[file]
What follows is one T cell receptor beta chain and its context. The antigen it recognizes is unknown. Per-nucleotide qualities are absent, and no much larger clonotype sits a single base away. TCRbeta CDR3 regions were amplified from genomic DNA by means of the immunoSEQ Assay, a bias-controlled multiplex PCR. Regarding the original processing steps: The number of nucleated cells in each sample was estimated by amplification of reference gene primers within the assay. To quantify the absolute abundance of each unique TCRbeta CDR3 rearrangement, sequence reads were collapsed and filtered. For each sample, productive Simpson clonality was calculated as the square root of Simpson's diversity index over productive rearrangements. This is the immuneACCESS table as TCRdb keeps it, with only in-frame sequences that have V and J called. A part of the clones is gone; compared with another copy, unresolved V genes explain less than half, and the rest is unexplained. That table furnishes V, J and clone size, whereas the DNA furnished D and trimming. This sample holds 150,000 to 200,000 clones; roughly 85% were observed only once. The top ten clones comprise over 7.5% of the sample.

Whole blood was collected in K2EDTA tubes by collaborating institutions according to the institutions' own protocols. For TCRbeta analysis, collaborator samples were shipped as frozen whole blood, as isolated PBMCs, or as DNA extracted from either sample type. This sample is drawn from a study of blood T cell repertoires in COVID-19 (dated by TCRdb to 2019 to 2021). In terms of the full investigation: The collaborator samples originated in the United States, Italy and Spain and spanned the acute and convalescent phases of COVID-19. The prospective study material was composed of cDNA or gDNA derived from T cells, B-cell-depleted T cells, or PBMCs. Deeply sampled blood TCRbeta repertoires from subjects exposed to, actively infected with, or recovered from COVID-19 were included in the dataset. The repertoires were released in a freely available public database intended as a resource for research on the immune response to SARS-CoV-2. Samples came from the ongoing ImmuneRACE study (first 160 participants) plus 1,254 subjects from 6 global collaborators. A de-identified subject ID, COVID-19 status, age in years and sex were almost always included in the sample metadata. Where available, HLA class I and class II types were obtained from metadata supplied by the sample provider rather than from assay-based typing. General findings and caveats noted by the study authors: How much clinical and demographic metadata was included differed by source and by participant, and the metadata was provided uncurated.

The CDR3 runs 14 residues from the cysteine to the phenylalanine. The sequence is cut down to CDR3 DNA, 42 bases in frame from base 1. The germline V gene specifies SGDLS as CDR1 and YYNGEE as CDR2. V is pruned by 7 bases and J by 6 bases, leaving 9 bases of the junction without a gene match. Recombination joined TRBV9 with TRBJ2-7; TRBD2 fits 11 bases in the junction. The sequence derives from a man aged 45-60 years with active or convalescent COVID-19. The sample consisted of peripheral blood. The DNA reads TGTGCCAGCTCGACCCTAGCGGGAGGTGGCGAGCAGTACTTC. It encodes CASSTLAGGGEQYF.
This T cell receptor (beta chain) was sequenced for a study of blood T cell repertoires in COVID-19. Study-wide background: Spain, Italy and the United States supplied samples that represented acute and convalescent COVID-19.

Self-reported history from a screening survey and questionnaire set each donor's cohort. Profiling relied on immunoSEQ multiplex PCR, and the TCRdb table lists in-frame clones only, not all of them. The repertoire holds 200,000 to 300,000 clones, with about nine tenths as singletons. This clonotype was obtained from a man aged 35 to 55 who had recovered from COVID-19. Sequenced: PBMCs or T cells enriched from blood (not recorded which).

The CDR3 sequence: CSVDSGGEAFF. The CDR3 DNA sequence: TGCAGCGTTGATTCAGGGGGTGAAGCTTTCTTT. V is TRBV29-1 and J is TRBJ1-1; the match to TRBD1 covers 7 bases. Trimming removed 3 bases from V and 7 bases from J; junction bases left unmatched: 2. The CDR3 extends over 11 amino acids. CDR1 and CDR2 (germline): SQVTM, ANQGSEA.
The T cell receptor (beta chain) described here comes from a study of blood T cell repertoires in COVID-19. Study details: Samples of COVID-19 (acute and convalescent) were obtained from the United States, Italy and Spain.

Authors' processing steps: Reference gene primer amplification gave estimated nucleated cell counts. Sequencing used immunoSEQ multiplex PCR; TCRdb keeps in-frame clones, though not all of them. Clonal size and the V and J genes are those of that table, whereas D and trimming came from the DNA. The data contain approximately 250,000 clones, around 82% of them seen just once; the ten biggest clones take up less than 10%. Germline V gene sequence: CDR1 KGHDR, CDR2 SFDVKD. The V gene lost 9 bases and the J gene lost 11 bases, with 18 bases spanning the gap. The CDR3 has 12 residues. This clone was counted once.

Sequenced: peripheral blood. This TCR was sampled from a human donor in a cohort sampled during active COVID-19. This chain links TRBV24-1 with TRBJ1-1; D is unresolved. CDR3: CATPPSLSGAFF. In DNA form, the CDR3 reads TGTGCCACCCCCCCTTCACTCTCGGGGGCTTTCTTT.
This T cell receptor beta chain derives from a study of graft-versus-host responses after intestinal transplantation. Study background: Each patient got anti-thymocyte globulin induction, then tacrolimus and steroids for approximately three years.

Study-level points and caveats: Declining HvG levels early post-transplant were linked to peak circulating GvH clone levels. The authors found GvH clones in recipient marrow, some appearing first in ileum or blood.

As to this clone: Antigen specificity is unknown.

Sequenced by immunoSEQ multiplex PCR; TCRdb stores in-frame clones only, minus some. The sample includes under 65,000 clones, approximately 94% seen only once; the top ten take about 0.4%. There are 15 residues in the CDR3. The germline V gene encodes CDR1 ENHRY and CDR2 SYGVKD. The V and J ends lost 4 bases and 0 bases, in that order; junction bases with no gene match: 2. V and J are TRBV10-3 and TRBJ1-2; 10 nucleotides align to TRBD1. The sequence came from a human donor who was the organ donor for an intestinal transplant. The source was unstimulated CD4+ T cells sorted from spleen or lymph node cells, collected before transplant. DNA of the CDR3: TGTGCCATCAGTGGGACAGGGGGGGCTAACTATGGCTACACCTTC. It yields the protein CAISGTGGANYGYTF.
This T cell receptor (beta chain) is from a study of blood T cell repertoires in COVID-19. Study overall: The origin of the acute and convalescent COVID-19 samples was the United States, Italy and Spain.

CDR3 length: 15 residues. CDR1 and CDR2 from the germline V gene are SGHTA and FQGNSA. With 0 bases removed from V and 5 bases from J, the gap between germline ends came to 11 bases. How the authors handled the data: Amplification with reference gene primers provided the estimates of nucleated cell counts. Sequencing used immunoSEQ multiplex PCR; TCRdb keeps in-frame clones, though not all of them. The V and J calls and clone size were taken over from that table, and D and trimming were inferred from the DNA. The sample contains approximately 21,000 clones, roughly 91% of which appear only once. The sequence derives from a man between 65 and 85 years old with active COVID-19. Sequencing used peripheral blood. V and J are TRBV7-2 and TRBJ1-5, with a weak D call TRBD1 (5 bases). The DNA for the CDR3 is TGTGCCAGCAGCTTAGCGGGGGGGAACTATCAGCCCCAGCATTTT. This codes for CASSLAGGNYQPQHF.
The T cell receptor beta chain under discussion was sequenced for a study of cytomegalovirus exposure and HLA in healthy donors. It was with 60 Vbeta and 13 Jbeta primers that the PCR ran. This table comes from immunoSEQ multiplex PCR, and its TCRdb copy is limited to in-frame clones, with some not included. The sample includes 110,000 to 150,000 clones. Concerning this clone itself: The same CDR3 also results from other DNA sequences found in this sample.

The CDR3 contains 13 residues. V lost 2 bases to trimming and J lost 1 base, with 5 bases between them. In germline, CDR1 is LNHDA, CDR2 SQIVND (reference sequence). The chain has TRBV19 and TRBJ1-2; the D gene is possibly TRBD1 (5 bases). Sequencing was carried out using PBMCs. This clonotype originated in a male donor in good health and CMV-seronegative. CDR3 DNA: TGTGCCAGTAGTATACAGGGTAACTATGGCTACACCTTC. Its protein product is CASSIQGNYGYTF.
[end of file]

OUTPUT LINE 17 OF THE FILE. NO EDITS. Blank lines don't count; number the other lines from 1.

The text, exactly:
The CDR3 contains 13 residues. V lost 2 bases to trimming and J lost 1 base, with 5 bases between them. In germline, CDR1 is LNHDA, CDR2 SQIVND (reference sequence). The chain has TRBV19 and TRBJ1-2; the D gene is possibly TRBD1 (5 bases). Sequencing was carried out using PBMCs. This clonotype originated in a male donor in good health and CMV-seronegative. CDR3 DNA: TGTGCCAGTAGTATACAGGGTAACTATGGCTACACCTTC. Its protein product is CASSIQGNYGYTF.